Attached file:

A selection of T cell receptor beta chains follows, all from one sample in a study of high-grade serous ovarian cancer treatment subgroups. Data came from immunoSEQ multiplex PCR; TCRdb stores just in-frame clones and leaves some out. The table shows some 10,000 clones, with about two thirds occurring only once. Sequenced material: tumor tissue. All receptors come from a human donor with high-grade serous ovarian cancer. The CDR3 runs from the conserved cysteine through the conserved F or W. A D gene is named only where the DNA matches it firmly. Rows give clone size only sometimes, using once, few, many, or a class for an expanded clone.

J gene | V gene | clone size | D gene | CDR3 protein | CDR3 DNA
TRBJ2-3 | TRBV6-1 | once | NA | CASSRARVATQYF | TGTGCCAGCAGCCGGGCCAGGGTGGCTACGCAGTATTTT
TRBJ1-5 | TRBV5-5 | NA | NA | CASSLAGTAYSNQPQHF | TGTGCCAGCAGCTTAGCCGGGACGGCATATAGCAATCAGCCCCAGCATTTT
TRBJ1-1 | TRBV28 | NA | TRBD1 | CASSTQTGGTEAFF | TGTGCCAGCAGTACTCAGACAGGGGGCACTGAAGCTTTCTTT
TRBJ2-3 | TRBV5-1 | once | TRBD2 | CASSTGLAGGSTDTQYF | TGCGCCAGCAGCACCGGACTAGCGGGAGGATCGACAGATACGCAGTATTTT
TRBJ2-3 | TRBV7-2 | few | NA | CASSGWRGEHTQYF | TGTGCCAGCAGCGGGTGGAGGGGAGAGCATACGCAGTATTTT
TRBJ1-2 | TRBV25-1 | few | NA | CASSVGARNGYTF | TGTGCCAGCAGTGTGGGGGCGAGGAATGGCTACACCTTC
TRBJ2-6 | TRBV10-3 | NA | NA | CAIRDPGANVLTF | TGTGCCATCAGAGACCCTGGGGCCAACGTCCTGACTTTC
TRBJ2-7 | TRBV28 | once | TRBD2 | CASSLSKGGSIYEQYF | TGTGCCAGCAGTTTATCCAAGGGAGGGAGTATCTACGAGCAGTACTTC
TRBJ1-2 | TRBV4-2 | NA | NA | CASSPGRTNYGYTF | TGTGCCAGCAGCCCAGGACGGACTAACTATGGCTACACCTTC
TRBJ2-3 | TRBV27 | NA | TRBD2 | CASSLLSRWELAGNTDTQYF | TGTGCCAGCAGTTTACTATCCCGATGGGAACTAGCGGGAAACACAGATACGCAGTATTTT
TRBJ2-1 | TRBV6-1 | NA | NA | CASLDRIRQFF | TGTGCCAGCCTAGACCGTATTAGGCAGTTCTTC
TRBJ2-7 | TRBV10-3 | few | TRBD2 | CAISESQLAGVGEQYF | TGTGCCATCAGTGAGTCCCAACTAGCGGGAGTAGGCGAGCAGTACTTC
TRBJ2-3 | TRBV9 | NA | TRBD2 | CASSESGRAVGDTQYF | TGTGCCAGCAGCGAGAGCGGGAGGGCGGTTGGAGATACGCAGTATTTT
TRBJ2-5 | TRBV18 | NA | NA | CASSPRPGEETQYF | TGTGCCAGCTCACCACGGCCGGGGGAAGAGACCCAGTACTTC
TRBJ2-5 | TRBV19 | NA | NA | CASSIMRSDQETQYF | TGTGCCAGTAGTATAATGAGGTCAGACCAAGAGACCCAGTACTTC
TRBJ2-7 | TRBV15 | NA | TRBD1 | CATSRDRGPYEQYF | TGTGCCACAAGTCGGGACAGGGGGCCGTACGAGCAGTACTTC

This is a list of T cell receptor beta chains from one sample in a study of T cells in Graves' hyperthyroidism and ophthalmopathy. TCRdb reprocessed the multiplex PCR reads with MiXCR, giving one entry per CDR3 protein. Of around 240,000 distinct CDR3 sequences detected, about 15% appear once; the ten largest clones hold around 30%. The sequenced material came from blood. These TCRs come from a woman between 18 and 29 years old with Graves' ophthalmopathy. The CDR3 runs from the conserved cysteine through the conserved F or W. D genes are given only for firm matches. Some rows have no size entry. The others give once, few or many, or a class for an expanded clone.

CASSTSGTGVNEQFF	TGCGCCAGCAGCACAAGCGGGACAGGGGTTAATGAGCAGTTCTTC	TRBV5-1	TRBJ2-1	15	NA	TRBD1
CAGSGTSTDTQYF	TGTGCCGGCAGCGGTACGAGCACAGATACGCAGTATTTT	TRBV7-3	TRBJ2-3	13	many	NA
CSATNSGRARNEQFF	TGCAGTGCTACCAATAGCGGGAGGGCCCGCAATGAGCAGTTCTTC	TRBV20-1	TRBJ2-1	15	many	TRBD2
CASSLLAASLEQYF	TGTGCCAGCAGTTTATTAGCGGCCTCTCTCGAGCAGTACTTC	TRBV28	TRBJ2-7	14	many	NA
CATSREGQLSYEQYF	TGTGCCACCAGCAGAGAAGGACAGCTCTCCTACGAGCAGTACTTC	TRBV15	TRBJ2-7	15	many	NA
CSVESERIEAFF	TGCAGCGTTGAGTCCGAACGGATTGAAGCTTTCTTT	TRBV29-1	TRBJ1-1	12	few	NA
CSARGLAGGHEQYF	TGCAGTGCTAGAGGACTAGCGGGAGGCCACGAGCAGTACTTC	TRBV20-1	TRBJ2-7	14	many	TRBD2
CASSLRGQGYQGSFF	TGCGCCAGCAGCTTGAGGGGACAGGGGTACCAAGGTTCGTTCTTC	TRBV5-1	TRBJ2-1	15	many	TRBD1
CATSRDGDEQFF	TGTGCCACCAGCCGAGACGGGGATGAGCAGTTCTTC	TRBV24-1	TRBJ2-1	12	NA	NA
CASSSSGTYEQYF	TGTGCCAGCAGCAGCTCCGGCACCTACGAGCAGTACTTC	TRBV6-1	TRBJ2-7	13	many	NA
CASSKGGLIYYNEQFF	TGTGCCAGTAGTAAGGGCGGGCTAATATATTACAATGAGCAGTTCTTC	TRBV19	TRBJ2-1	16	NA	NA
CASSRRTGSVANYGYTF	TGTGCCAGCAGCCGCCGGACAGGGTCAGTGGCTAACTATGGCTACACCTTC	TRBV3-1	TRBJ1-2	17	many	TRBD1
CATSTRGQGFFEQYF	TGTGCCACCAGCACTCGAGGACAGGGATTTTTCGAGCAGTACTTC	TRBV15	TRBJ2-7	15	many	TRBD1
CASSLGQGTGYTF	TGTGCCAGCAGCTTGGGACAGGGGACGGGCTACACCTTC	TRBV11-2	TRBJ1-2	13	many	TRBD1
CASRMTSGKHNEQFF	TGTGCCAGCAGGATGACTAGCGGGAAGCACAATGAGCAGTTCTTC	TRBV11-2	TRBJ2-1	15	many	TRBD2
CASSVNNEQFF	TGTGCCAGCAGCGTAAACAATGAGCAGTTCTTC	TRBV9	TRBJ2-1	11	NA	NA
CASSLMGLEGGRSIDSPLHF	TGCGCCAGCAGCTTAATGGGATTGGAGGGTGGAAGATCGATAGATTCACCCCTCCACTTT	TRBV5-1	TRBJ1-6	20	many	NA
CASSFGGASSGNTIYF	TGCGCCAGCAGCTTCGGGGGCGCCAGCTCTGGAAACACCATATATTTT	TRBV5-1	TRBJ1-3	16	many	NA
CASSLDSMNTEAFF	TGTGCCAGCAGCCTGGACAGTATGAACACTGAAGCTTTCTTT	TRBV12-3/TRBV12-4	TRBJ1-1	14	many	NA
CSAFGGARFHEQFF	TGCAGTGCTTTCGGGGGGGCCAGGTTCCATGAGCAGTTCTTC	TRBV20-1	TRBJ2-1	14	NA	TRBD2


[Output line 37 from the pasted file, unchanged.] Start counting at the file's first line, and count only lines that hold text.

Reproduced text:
CASSFGGASSGNTIYF	TGCGCCAGCAGCTTCGGGGGCGCCAGCTCTGGAAACACCATATATTTT	TRBV5-1	TRBJ1-3	16	many	NA